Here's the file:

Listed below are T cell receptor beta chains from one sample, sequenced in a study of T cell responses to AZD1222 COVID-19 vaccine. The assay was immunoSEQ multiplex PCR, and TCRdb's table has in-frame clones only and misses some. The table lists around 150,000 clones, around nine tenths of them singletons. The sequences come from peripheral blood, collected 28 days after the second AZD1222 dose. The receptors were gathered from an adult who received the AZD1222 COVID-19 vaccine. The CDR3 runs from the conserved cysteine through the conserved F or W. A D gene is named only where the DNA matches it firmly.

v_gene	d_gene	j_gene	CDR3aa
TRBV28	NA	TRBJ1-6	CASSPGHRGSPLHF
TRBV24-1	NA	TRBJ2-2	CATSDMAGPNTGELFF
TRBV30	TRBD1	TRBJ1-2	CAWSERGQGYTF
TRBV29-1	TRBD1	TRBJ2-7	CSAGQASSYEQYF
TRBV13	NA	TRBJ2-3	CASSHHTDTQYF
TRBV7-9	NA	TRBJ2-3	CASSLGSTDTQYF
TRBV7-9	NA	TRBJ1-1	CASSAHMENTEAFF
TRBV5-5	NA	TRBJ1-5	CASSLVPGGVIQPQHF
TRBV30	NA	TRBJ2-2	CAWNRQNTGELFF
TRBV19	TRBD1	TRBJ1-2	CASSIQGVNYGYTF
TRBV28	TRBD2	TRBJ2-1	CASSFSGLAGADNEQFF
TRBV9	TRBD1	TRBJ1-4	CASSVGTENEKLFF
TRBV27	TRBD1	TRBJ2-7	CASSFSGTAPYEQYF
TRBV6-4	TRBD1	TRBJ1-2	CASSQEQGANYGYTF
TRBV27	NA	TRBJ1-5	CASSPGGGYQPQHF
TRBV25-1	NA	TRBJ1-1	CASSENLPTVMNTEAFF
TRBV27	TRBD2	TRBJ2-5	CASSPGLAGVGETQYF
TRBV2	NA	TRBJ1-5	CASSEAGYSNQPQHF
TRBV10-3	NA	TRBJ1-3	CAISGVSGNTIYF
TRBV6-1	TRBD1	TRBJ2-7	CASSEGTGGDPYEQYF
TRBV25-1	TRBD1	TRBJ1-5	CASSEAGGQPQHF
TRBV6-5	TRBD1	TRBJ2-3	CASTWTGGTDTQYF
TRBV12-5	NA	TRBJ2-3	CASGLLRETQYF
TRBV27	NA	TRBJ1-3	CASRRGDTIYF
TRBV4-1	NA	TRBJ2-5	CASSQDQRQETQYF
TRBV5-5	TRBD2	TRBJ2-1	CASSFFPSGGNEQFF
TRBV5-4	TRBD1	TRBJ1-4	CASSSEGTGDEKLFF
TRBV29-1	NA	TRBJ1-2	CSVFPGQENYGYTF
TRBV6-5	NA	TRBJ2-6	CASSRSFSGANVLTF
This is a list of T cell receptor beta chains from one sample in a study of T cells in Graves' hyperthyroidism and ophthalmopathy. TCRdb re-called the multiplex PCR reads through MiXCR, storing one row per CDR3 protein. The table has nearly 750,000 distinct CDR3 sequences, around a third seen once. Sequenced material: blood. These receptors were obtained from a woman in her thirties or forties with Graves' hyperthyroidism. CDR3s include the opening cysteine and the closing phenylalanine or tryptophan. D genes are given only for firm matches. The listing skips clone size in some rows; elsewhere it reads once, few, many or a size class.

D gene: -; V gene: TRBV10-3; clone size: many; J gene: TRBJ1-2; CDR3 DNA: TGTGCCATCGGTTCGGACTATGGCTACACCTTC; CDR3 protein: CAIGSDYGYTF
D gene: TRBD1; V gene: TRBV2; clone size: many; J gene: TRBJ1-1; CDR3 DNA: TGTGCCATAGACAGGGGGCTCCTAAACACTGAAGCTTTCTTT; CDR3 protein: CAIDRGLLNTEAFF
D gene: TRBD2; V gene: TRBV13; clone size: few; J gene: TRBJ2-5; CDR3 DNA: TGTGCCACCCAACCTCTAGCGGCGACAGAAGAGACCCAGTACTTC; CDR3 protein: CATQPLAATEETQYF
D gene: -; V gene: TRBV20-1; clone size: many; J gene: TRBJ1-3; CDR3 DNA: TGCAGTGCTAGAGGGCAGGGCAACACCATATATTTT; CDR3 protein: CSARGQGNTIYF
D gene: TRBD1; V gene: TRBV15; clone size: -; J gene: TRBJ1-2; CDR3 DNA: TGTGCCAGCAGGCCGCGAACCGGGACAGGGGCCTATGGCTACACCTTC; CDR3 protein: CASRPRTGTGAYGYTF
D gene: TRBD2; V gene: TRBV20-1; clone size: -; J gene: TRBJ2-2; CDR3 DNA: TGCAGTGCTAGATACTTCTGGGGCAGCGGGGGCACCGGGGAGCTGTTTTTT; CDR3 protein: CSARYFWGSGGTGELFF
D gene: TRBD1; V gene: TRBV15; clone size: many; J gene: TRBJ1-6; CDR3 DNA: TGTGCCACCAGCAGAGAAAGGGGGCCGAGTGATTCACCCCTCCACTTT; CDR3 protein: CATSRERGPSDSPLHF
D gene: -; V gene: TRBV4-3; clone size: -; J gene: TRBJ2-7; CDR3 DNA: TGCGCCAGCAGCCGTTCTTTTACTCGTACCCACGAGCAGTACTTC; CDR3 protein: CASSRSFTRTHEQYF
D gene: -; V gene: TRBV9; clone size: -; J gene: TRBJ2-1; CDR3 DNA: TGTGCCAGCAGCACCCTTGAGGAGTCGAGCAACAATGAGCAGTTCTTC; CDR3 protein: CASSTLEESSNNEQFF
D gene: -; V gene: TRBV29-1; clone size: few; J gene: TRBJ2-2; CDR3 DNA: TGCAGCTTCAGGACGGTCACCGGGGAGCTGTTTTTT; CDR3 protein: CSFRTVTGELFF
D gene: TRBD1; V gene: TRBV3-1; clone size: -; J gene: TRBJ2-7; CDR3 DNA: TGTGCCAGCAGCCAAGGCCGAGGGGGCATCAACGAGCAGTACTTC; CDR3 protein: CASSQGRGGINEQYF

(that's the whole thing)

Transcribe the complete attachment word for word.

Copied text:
Listed below are T cell receptor beta chains from one sample, sequenced in a study of T cell responses to AZD1222 COVID-19 vaccine. The assay was immunoSEQ multiplex PCR, and TCRdb's table has in-frame clones only and misses some. The table lists around 150,000 clones, around nine tenths of them singletons. The sequences come from peripheral blood, collected 28 days after the second AZD1222 dose. The receptors were gathered from an adult who received the AZD1222 COVID-19 vaccine. The CDR3 runs from the conserved cysteine through the conserved F or W. A D gene is named only where the DNA matches it firmly.

v_gene	d_gene	j_gene	CDR3aa
TRBV28	NA	TRBJ1-6	CASSPGHRGSPLHF
TRBV24-1	NA	TRBJ2-2	CATSDMAGPNTGELFF
TRBV30	TRBD1	TRBJ1-2	CAWSERGQGYTF
TRBV29-1	TRBD1	TRBJ2-7	CSAGQASSYEQYF
TRBV13	NA	TRBJ2-3	CASSHHTDTQYF
TRBV7-9	NA	TRBJ2-3	CASSLGSTDTQYF
TRBV7-9	NA	TRBJ1-1	CASSAHMENTEAFF
TRBV5-5	NA	TRBJ1-5	CASSLVPGGVIQPQHF
TRBV30	NA	TRBJ2-2	CAWNRQNTGELFF
TRBV19	TRBD1	TRBJ1-2	CASSIQGVNYGYTF
TRBV28	TRBD2	TRBJ2-1	CASSFSGLAGADNEQFF
TRBV9	TRBD1	TRBJ1-4	CASSVGTENEKLFF
TRBV27	TRBD1	TRBJ2-7	CASSFSGTAPYEQYF
TRBV6-4	TRBD1	TRBJ1-2	CASSQEQGANYGYTF
TRBV27	NA	TRBJ1-5	CASSPGGGYQPQHF
TRBV25-1	NA	TRBJ1-1	CASSENLPTVMNTEAFF
TRBV27	TRBD2	TRBJ2-5	CASSPGLAGVGETQYF
TRBV2	NA	TRBJ1-5	CASSEAGYSNQPQHF
TRBV10-3	NA	TRBJ1-3	CAISGVSGNTIYF
TRBV6-1	TRBD1	TRBJ2-7	CASSEGTGGDPYEQYF
TRBV25-1	TRBD1	TRBJ1-5	CASSEAGGQPQHF
TRBV6-5	TRBD1	TRBJ2-3	CASTWTGGTDTQYF
TRBV12-5	NA	TRBJ2-3	CASGLLRETQYF
TRBV27	NA	TRBJ1-3	CASRRGDTIYF
TRBV4-1	NA	TRBJ2-5	CASSQDQRQETQYF
TRBV5-5	TRBD2	TRBJ2-1	CASSFFPSGGNEQFF
TRBV5-4	TRBD1	TRBJ1-4	CASSSEGTGDEKLFF
TRBV29-1	NA	TRBJ1-2	CSVFPGQENYGYTF
TRBV6-5	NA	TRBJ2-6	CASSRSFSGANVLTF
This is a list of T cell receptor beta chains from one sample in a study of T cells in Graves' hyperthyroidism and ophthalmopathy. TCRdb re-called the multiplex PCR reads through MiXCR, storing one row per CDR3 protein. The table has nearly 750,000 distinct CDR3 sequences, around a third seen once. Sequenced material: blood. These receptors were obtained from a woman in her thirties or forties with Graves' hyperthyroidism. CDR3s include the opening cysteine and the closing phenylalanine or tryptophan. D genes are given only for firm matches. The listing skips clone size in some rows; elsewhere it reads once, few, many or a size class.

D gene: -; V gene: TRBV10-3; clone size: many; J gene: TRBJ1-2; CDR3 DNA: TGTGCCATCGGTTCGGACTATGGCTACACCTTC; CDR3 protein: CAIGSDYGYTF
D gene: TRBD1; V gene: TRBV2; clone size: many; J gene: TRBJ1-1; CDR3 DNA: TGTGCCATAGACAGGGGGCTCCTAAACACTGAAGCTTTCTTT; CDR3 protein: CAIDRGLLNTEAFF
D gene: TRBD2; V gene: TRBV13; clone size: few; J gene: TRBJ2-5; CDR3 DNA: TGTGCCACCCAACCTCTAGCGGCGACAGAAGAGACCCAGTACTTC; CDR3 protein: CATQPLAATEETQYF
D gene: -; V gene: TRBV20-1; clone size: many; J gene: TRBJ1-3; CDR3 DNA: TGCAGTGCTAGAGGGCAGGGCAACACCATATATTTT; CDR3 protein: CSARGQGNTIYF
D gene: TRBD1; V gene: TRBV15; clone size: -; J gene: TRBJ1-2; CDR3 DNA: TGTGCCAGCAGGCCGCGAACCGGGACAGGGGCCTATGGCTACACCTTC; CDR3 protein: CASRPRTGTGAYGYTF
D gene: TRBD2; V gene: TRBV20-1; clone size: -; J gene: TRBJ2-2; CDR3 DNA: TGCAGTGCTAGATACTTCTGGGGCAGCGGGGGCACCGGGGAGCTGTTTTTT; CDR3 protein: CSARYFWGSGGTGELFF
D gene: TRBD1; V gene: TRBV15; clone size: many; J gene: TRBJ1-6; CDR3 DNA: TGTGCCACCAGCAGAGAAAGGGGGCCGAGTGATTCACCCCTCCACTTT; CDR3 protein: CATSRERGPSDSPLHF
D gene: -; V gene: TRBV4-3; clone size: -; J gene: TRBJ2-7; CDR3 DNA: TGCGCCAGCAGCCGTTCTTTTACTCGTACCCACGAGCAGTACTTC; CDR3 protein: CASSRSFTRTHEQYF
D gene: -; V gene: TRBV9; clone size: -; J gene: TRBJ2-1; CDR3 DNA: TGTGCCAGCAGCACCCTTGAGGAGTCGAGCAACAATGAGCAGTTCTTC; CDR3 protein: CASSTLEESSNNEQFF
D gene: -; V gene: TRBV29-1; clone size: few; J gene: TRBJ2-2; CDR3 DNA: TGCAGCTTCAGGACGGTCACCGGGGAGCTGTTTTTT; CDR3 protein: CSFRTVTGELFF
D gene: TRBD1; V gene: TRBV3-1; clone size: -; J gene: TRBJ2-7; CDR3 DNA: TGTGCCAGCAGCCAAGGCCGAGGGGGCATCAACGAGCAGTACTTC; CDR3 protein: CASSQGRGGINEQYF